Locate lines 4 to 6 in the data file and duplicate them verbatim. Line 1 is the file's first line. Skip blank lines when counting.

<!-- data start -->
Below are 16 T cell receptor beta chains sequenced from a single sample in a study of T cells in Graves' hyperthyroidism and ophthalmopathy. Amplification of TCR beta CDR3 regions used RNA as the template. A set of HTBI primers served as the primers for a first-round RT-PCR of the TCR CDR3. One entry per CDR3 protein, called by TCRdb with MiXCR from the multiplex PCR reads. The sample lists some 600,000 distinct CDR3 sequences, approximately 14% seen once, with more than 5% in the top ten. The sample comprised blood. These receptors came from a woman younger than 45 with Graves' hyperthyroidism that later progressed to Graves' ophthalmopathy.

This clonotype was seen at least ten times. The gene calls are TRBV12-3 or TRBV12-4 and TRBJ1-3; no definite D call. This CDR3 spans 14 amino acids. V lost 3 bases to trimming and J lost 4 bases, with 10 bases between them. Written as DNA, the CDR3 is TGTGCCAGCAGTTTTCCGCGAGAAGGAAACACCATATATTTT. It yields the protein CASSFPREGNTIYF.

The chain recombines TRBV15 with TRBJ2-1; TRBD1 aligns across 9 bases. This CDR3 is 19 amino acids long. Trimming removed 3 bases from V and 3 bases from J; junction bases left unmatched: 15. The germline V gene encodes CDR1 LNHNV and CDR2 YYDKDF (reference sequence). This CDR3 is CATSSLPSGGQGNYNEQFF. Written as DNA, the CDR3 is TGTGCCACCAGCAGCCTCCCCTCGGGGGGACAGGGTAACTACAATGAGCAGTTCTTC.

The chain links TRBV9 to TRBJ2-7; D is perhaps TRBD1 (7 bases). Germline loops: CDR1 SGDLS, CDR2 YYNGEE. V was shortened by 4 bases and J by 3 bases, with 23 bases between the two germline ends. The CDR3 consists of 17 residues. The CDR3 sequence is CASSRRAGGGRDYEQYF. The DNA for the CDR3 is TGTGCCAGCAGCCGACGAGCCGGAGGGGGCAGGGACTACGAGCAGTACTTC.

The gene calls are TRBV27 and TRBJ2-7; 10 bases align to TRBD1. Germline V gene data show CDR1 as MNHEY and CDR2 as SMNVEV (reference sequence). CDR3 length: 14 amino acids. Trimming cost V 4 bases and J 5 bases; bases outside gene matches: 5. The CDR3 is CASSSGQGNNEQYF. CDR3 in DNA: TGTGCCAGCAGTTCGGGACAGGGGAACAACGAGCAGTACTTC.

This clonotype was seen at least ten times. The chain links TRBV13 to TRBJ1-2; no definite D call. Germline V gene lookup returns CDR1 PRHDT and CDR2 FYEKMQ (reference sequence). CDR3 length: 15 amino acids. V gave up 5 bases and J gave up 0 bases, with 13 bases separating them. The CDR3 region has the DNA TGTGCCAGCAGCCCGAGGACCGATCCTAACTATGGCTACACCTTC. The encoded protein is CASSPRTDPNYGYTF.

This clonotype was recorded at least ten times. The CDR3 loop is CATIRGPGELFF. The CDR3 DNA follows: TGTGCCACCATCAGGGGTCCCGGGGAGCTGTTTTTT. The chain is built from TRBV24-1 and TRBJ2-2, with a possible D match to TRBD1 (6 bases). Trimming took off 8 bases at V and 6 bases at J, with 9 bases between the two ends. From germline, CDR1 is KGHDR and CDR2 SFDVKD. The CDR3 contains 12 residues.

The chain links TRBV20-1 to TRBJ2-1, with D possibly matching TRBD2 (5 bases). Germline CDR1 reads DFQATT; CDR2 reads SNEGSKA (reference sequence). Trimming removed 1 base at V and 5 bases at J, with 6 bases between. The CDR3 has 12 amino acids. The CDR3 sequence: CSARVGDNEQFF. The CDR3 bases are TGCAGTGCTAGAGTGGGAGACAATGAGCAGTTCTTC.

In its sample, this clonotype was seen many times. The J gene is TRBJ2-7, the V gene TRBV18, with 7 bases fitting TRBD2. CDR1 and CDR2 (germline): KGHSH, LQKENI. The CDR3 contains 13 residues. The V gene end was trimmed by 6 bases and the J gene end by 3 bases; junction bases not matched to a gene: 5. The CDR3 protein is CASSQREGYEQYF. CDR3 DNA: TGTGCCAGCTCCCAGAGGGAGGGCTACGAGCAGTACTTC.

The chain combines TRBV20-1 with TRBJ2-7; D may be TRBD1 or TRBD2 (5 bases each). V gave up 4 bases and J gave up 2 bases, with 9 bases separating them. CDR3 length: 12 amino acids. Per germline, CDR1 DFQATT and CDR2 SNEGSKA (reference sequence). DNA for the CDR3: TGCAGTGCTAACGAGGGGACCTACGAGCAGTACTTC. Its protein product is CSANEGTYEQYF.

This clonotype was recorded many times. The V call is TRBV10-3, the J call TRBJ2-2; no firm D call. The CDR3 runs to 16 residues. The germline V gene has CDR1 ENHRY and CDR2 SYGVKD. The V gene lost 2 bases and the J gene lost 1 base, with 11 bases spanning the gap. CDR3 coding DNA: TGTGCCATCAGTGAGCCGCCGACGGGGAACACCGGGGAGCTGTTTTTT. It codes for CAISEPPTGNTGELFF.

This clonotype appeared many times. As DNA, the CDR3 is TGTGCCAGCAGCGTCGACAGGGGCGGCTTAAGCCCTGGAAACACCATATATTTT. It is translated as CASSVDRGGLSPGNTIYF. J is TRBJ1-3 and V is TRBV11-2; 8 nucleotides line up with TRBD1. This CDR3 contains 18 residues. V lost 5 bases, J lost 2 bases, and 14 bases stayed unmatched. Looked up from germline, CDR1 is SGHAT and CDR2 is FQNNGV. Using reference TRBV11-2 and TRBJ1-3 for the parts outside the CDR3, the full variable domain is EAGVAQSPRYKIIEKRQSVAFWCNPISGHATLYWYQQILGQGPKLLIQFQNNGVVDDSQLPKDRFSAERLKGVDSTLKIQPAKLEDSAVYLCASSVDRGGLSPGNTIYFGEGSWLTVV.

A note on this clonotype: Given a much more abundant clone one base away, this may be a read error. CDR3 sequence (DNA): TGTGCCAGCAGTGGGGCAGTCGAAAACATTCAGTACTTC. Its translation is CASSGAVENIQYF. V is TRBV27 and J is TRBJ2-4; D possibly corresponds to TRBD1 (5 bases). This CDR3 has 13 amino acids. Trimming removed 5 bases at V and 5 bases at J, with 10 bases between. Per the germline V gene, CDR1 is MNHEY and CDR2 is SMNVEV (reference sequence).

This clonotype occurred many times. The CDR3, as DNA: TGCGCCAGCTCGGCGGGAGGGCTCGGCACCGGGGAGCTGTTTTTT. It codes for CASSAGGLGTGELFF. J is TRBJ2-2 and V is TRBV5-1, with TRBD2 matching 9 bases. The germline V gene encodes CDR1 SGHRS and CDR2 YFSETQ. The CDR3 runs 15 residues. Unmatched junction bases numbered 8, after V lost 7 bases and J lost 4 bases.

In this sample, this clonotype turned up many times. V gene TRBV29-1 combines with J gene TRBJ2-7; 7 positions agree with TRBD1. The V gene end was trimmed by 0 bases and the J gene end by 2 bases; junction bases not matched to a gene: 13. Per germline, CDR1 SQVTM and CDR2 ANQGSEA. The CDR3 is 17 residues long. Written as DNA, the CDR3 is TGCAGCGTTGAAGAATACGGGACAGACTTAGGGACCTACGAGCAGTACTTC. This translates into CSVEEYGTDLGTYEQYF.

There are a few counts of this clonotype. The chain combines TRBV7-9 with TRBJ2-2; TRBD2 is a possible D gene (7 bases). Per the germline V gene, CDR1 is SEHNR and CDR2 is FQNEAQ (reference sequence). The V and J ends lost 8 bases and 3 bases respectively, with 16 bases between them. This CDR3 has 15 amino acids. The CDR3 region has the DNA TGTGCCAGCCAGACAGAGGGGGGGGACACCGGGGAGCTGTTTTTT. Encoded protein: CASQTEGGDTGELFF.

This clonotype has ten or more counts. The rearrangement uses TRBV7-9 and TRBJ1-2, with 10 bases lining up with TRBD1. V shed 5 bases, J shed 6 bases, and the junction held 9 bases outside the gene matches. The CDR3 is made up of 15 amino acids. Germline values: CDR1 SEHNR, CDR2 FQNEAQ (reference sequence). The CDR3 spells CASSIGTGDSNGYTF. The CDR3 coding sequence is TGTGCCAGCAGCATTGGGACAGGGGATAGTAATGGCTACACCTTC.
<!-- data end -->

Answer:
The chain links TRBV9 to TRBJ2-7; D is perhaps TRBD1 (7 bases). Germline loops: CDR1 SGDLS, CDR2 YYNGEE. V was shortened by 4 bases and J by 3 bases, with 23 bases between the two germline ends. The CDR3 consists of 17 residues. The CDR3 sequence is CASSRRAGGGRDYEQYF. The DNA for the CDR3 is TGTGCCAGCAGCCGACGAGCCGGAGGGGGCAGGGACTACGAGCAGTACTTC.

The gene calls are TRBV27 and TRBJ2-7; 10 bases align to TRBD1. Germline V gene data show CDR1 as MNHEY and CDR2 as SMNVEV (reference sequence). CDR3 length: 14 amino acids. Trimming cost V 4 bases and J 5 bases; bases outside gene matches: 5. The CDR3 is CASSSGQGNNEQYF. CDR3 in DNA: TGTGCCAGCAGTTCGGGACAGGGGAACAACGAGCAGTACTTC.

This clonotype was seen at least ten times. The chain links TRBV13 to TRBJ1-2; no definite D call. Germline V gene lookup returns CDR1 PRHDT and CDR2 FYEKMQ (reference sequence). CDR3 length: 15 amino acids. V gave up 5 bases and J gave up 0 bases, with 13 bases separating them. The CDR3 region has the DNA TGTGCCAGCAGCCCGAGGACCGATCCTAACTATGGCTACACCTTC. The encoded protein is CASSPRTDPNYGYTF.